Pattaya’s faded beauty is now difficult to discern. The onceidyllic beaches attracted visitors as early as the 1950s and later became a destination for US troops on R&R during the Vietnam War. Now dubbed “Patpong by the Sea” (see p120), the town has become one of Thailand’s infamous red-light districts, with a menagerie of go-go bars and glitzy transvestite shows. Despite its seedy image, Pattaya still attracts many families, who come for the good, cheap accommodations, extensive beaches (though the sea is often polluted), excellent restaurants, and the best water sports facilities in Thailand.
Pattaya consists of three bays. At its center is the 2-mile (3-km) long Pattaya beach. Pattaya Beach Road is packed with fastfood restaurants and souvenir shops. Walking Street, or “the strip,” is where the sex industry plies its trade. North Pattaya Road, on the other hand, is more sedate, with open-air drinking spots called bar beers.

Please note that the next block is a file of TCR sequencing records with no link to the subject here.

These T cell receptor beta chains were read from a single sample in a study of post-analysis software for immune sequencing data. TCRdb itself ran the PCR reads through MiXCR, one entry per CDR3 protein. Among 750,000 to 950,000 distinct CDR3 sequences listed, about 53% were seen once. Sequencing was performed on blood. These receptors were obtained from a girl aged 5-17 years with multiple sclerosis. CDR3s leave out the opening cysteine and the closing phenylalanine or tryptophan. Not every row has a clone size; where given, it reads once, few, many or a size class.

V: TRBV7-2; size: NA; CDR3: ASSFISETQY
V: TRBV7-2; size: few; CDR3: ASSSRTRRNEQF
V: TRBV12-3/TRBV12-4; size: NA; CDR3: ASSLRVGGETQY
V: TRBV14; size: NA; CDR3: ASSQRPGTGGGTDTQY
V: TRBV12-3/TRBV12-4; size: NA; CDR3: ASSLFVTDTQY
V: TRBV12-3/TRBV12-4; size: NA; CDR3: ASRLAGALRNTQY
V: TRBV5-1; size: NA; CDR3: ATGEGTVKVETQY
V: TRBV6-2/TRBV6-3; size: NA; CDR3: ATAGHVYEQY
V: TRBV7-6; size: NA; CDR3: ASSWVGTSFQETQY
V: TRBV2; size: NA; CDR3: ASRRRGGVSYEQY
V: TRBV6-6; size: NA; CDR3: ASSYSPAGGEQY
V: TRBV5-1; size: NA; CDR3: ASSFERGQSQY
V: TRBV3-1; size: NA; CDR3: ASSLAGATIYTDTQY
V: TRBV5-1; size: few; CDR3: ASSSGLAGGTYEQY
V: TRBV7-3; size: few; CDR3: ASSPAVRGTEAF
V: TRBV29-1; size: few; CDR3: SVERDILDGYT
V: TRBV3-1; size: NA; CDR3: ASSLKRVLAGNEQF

Many tourists prefer the more family-oriented 9-mile (14-km) long Jomtien beach, around the southern headland of Pattaya. This is also the best place for water sports, as the sea here is cleaner. Scores of companies offer water- and jet-skiing, windsurfing, sailing, parasailing, game-fishing, and scuba diving. Other activities include golf, target shooting, horseback riding, and tennis.
Quieter Naklua bay, to the north of Pattaya beach, has a fishing village that, despite tourism, has kept its charm. The 2006 opening of Suvarnabhumi Airport, between Bangkok and Pattaya, sparked a building boom that led to the construction of several of Thailand’s tallest skyscrapers